At first these even used the American model names on some guitars but, after some legal pressure, they were persuaded to only replicate the look, typefaces, etc of the originals’ names and lettering on the ‘clone’ guitars. e.g. ‘Les Paul’ was written in the same script but became ‘Lord Player’, Leo Nine’, ‘Super Real’, ‘Love Rock’, ‘Leopard’ on various makes and the lettering on Tokai Stratocaster copies swapped Fender decals like ‘Original Contour Body’ to ‘Oldies but Goldies’.
Unlike the American originals, the Japanese made the same guitar at several different price points e.g. a Tokai Stratocaster might range in model numbers from TST38 to TST 120 covering 5-6 models with better specs. as you went up the range, although they looked superficially identical (a problem now for collectors, leading to endless discussions on Forums as to identification, etc). The model numbers invariably indicated the price in Yen (which changed from year to year with price increases, further confusing the issue).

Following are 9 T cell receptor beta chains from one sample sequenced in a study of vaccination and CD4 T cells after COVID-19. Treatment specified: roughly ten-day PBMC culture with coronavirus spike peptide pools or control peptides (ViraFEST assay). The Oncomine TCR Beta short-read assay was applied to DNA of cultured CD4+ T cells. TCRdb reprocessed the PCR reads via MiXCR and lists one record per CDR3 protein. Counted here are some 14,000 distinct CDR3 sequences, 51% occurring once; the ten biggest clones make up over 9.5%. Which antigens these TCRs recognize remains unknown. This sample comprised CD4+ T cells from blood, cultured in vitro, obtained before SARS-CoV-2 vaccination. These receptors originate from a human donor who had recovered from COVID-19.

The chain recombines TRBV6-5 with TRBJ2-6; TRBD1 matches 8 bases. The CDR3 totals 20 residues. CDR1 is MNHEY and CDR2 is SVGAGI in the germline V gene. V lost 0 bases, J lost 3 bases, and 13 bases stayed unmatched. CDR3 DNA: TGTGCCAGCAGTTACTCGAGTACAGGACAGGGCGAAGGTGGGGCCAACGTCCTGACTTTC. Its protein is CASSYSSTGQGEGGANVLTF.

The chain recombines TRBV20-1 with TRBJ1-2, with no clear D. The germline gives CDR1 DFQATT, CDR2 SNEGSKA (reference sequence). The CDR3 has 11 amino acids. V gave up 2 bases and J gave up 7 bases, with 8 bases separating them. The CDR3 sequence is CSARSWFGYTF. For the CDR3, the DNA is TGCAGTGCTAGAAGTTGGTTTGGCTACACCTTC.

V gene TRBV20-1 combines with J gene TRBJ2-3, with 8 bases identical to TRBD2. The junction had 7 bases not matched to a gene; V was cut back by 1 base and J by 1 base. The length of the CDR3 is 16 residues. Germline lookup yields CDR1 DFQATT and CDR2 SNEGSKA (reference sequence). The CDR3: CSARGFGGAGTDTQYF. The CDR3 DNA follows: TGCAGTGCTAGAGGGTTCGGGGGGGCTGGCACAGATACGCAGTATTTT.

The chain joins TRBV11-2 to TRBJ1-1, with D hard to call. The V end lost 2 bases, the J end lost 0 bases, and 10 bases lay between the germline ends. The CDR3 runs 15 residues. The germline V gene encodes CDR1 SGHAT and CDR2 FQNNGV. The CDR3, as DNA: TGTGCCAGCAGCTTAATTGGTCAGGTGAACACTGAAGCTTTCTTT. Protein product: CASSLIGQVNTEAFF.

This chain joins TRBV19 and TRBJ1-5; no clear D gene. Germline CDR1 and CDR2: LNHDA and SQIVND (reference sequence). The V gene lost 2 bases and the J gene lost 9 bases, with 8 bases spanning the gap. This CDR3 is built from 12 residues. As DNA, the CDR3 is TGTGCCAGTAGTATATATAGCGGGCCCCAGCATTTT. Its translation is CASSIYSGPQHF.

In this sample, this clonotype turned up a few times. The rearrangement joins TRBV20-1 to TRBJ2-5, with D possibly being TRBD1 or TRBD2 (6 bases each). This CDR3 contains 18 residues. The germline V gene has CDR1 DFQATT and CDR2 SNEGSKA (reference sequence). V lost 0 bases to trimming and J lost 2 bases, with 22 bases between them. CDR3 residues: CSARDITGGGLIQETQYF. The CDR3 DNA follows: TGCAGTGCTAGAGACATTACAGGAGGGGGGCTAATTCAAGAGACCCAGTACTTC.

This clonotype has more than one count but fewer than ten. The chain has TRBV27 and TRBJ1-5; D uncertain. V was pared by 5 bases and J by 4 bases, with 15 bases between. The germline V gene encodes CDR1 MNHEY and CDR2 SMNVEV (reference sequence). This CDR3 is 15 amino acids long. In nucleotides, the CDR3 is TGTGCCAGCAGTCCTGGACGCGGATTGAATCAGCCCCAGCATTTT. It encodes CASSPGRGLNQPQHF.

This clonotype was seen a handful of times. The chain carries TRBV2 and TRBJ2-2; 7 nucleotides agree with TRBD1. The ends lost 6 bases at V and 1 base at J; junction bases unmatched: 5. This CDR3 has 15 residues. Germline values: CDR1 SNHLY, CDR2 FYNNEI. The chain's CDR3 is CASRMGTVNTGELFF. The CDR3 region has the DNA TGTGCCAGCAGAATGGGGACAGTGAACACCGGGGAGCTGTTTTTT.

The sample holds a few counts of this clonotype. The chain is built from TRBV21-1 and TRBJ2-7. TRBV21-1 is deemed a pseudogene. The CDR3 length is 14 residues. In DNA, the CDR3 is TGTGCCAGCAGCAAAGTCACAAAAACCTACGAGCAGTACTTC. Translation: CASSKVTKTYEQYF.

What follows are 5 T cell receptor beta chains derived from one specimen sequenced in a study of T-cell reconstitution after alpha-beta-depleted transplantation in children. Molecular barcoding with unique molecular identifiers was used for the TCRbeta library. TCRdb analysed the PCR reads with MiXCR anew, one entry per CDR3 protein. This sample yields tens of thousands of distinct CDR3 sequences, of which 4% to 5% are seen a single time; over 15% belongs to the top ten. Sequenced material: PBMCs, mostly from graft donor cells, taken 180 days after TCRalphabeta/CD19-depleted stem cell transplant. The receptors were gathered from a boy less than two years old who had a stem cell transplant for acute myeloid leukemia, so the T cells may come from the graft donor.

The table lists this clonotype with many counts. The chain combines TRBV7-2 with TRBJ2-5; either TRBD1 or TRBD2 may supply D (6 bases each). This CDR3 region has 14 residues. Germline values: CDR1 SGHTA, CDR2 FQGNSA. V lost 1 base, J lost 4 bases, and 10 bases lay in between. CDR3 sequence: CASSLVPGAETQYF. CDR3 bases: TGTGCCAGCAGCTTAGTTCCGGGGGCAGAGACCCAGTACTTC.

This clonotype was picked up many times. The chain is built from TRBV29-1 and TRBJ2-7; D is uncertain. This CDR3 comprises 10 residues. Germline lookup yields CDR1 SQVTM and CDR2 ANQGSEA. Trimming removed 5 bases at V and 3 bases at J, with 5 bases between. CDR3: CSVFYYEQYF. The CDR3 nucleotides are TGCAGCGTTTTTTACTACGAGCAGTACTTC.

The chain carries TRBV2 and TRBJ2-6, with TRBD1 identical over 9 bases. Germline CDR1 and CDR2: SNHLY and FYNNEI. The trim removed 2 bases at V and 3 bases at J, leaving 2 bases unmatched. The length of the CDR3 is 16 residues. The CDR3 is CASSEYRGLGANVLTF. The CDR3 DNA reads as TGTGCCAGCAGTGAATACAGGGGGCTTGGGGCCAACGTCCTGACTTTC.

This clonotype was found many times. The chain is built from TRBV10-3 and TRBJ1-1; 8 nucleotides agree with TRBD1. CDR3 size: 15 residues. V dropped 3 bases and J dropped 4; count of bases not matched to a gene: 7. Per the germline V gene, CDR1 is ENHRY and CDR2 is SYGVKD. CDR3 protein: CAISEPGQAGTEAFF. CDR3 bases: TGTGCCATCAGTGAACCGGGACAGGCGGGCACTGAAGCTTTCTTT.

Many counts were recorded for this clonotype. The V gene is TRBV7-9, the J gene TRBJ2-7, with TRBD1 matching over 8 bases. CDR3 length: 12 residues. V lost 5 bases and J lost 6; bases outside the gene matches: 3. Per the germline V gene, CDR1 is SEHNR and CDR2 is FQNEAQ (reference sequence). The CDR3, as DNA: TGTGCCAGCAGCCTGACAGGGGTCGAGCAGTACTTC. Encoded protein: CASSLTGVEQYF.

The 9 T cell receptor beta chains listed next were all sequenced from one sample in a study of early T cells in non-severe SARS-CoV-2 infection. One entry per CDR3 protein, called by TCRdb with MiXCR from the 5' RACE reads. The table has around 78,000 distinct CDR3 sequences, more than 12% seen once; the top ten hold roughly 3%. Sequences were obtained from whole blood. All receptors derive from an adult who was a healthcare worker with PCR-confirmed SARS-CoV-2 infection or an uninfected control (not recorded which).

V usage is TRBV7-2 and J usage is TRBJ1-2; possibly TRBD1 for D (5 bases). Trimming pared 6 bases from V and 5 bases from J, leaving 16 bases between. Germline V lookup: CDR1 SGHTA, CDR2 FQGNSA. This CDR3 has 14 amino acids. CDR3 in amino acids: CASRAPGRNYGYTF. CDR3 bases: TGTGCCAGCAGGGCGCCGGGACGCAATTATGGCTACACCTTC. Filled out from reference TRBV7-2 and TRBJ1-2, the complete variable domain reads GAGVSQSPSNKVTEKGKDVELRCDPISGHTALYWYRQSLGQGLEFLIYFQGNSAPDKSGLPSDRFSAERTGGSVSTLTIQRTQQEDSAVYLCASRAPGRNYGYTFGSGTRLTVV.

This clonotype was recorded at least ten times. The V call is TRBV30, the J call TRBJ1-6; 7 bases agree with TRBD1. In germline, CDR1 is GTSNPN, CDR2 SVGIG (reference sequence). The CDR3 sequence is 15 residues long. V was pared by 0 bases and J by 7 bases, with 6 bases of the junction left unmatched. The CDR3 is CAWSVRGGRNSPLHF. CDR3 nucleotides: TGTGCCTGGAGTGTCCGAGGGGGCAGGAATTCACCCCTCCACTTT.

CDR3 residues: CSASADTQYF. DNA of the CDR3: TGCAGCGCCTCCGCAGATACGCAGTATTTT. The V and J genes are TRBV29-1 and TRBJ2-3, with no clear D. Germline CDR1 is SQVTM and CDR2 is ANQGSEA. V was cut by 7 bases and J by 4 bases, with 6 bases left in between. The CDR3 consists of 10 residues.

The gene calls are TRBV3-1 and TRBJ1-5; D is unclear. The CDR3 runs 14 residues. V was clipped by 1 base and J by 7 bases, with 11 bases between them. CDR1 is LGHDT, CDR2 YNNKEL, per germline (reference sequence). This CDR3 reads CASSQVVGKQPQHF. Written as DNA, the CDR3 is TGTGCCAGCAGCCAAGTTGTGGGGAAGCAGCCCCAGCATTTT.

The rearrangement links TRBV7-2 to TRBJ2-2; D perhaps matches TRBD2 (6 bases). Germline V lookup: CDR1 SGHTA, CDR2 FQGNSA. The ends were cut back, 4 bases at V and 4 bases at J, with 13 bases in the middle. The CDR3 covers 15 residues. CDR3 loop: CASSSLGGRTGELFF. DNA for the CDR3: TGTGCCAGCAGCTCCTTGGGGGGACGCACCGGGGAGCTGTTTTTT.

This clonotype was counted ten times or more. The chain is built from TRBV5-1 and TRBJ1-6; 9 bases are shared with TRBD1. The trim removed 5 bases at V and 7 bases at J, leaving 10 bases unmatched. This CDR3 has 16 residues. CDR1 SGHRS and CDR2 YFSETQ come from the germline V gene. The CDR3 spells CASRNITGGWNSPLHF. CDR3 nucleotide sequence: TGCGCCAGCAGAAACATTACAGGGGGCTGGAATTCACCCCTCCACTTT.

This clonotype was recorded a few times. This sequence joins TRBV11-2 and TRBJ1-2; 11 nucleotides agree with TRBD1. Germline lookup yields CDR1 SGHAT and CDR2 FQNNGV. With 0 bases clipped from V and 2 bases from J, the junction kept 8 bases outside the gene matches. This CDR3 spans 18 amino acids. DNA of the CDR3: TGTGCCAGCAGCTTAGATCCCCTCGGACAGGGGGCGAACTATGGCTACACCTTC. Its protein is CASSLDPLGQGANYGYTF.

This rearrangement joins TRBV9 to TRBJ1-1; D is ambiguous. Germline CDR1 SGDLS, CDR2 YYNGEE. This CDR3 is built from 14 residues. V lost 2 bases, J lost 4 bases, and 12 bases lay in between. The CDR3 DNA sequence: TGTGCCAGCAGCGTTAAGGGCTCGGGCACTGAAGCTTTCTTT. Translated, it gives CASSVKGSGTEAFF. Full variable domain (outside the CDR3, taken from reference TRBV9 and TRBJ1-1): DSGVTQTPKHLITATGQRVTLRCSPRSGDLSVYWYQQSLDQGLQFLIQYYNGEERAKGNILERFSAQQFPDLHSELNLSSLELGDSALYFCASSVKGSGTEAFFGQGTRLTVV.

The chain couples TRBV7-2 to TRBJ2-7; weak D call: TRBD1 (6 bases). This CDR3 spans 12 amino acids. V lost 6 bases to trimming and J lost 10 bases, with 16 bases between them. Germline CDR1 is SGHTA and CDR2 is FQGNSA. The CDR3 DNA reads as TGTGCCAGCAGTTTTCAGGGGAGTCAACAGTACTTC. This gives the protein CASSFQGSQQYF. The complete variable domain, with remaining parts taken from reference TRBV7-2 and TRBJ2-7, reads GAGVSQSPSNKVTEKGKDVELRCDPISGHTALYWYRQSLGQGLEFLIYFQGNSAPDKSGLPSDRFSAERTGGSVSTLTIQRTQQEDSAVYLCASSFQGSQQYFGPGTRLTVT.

By the early-mid 1980s, virtually every ‘classic’ American electric and acoustic guitar was being cloned by Japanese brands, most models being available from several different manufacturers.
I’ve been collecting these for quite a few years as some were originally sold in the UK and that’s how I first got to know about them/play them. This was in the early 1980s but by the early 1990s they were just ‘used’ guitars and it was possible for me to buy them in the UK for around £150-£180. The models imported into the UK were generally mid-range models.
With the advent of the Internet and global markets like Ebay, the situation began to change and dedicated websites like Tokai Forum began to enthuse about their qualities. This started to send values of the original UK examples quite high (a Tokai ‘Springysound’ 1958 Fender Strat copy I bought for £160 in 1998 would now go for around £550). At the same time, the Internet enabled people to find out about the situation in Japan itself (see above) and understand the top of the range models that had only ever been available there and also the much wider range of ‘clone’ models that had been available for the home market (e.g. the Gretsch and Rickenbacker clones that had never even been heard of in the UK)